I often hear it on TV when they are talking to a guest.

Normally, if we want to greet Brian in morning, we would say "Good Morning Brian". But many times TV presenters say "Good morning to you Brian".

Why is that? Why do they add "to you". There seems to be no need to do it.


  • I've heard this while responding to Good Morning. However, there, '...to you as well' is added. – Maulik V Jan 12 '18 at 8:44

You’re right, it’s not needed – but it still adds a personal touch.

Your question reminds me of this exchange, found early in Tolkien’s book The Hobbit:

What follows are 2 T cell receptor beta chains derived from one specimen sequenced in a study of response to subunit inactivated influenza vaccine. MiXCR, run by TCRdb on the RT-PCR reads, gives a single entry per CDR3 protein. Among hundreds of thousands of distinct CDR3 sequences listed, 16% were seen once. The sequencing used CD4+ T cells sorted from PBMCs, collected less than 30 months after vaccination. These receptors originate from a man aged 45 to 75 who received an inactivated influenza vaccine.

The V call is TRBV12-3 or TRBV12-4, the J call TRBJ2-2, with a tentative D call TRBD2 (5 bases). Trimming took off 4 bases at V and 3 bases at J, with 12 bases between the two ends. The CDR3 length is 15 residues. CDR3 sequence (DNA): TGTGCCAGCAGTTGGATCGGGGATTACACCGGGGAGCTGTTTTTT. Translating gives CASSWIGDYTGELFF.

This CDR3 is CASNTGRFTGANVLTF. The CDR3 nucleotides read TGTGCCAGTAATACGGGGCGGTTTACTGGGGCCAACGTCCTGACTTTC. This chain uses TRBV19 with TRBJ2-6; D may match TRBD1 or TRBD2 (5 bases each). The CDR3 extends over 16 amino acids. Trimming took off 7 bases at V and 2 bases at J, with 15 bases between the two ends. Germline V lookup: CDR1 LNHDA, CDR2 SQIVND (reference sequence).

“Good Morning!" said Bilbo, and he meant it. The sun was shining, and the grass was very green. But Gandalf looked at him from under long bushy eyebrows that stuck out further than the brim of his shady hat.

"What do you mean?" he said. "Do you wish me a good morning, or mean that it is a good morning whether I want it or not; or that you feel good this morning; or that it is a morning to be good on?"

"All of them at once," said Bilbo.

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